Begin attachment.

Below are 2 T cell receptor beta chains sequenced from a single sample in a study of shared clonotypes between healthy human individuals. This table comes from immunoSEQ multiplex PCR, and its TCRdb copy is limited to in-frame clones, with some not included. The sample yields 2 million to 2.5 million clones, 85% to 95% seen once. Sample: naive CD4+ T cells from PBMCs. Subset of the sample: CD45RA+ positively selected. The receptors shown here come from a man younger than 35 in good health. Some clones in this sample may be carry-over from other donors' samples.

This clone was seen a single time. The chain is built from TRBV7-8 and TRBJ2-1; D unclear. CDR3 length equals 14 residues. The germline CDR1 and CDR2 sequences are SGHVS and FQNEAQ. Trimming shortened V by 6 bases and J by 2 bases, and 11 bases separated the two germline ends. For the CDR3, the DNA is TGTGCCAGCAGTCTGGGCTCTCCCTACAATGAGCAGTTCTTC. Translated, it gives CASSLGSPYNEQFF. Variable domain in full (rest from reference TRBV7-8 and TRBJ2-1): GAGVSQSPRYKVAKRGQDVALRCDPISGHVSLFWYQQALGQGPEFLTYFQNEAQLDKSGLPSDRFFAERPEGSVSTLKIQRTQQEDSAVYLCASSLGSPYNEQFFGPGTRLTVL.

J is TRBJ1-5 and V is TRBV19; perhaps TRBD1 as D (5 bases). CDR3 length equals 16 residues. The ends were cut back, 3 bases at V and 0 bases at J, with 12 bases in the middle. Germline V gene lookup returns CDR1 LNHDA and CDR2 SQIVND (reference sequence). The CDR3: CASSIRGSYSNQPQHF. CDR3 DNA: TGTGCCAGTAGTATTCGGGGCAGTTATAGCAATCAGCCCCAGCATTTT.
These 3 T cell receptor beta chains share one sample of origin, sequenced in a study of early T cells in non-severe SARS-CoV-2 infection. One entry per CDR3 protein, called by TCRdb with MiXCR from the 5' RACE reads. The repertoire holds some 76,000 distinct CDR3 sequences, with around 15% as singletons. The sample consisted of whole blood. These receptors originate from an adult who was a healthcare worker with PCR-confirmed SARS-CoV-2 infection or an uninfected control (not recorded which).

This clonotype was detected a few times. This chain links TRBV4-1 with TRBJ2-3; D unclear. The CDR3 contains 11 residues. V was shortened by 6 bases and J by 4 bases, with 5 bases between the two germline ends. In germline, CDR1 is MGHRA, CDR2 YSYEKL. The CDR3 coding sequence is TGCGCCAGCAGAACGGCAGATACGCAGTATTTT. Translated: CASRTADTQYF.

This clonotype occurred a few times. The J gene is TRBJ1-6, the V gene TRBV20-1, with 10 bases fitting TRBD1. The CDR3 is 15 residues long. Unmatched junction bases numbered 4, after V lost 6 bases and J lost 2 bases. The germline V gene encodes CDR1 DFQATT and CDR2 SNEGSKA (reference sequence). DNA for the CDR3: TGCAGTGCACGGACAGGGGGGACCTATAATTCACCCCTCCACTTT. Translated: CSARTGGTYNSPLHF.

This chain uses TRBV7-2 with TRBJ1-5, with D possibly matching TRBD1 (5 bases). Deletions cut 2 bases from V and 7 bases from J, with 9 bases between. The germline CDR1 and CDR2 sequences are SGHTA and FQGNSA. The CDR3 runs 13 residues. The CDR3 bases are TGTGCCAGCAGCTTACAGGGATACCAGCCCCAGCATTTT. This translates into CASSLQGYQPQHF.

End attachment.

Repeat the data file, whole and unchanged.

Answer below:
Below are 2 T cell receptor beta chains sequenced from a single sample in a study of shared clonotypes between healthy human individuals. This table comes from immunoSEQ multiplex PCR, and its TCRdb copy is limited to in-frame clones, with some not included. The sample yields 2 million to 2.5 million clones, 85% to 95% seen once. Sample: naive CD4+ T cells from PBMCs. Subset of the sample: CD45RA+ positively selected. The receptors shown here come from a man younger than 35 in good health. Some clones in this sample may be carry-over from other donors' samples.

This clone was seen a single time. The chain is built from TRBV7-8 and TRBJ2-1; D unclear. CDR3 length equals 14 residues. The germline CDR1 and CDR2 sequences are SGHVS and FQNEAQ. Trimming shortened V by 6 bases and J by 2 bases, and 11 bases separated the two germline ends. For the CDR3, the DNA is TGTGCCAGCAGTCTGGGCTCTCCCTACAATGAGCAGTTCTTC. Translated, it gives CASSLGSPYNEQFF. Variable domain in full (rest from reference TRBV7-8 and TRBJ2-1): GAGVSQSPRYKVAKRGQDVALRCDPISGHVSLFWYQQALGQGPEFLTYFQNEAQLDKSGLPSDRFFAERPEGSVSTLKIQRTQQEDSAVYLCASSLGSPYNEQFFGPGTRLTVL.

J is TRBJ1-5 and V is TRBV19; perhaps TRBD1 as D (5 bases). CDR3 length equals 16 residues. The ends were cut back, 3 bases at V and 0 bases at J, with 12 bases in the middle. Germline V gene lookup returns CDR1 LNHDA and CDR2 SQIVND (reference sequence). The CDR3: CASSIRGSYSNQPQHF. CDR3 DNA: TGTGCCAGTAGTATTCGGGGCAGTTATAGCAATCAGCCCCAGCATTTT.
These 3 T cell receptor beta chains share one sample of origin, sequenced in a study of early T cells in non-severe SARS-CoV-2 infection. One entry per CDR3 protein, called by TCRdb with MiXCR from the 5' RACE reads. The repertoire holds some 76,000 distinct CDR3 sequences, with around 15% as singletons. The sample consisted of whole blood. These receptors originate from an adult who was a healthcare worker with PCR-confirmed SARS-CoV-2 infection or an uninfected control (not recorded which).

This clonotype was detected a few times. This chain links TRBV4-1 with TRBJ2-3; D unclear. The CDR3 contains 11 residues. V was shortened by 6 bases and J by 4 bases, with 5 bases between the two germline ends. In germline, CDR1 is MGHRA, CDR2 YSYEKL. The CDR3 coding sequence is TGCGCCAGCAGAACGGCAGATACGCAGTATTTT. Translated: CASRTADTQYF.

This clonotype occurred a few times. The J gene is TRBJ1-6, the V gene TRBV20-1, with 10 bases fitting TRBD1. The CDR3 is 15 residues long. Unmatched junction bases numbered 4, after V lost 6 bases and J lost 2 bases. The germline V gene encodes CDR1 DFQATT and CDR2 SNEGSKA (reference sequence). DNA for the CDR3: TGCAGTGCACGGACAGGGGGGACCTATAATTCACCCCTCCACTTT. Translated: CSARTGGTYNSPLHF.

This chain uses TRBV7-2 with TRBJ1-5, with D possibly matching TRBD1 (5 bases). Deletions cut 2 bases from V and 7 bases from J, with 9 bases between. The germline CDR1 and CDR2 sequences are SGHTA and FQGNSA. The CDR3 runs 13 residues. The CDR3 bases are TGTGCCAGCAGCTTACAGGGATACCAGCCCCAGCATTTT. This translates into CASSLQGYQPQHF.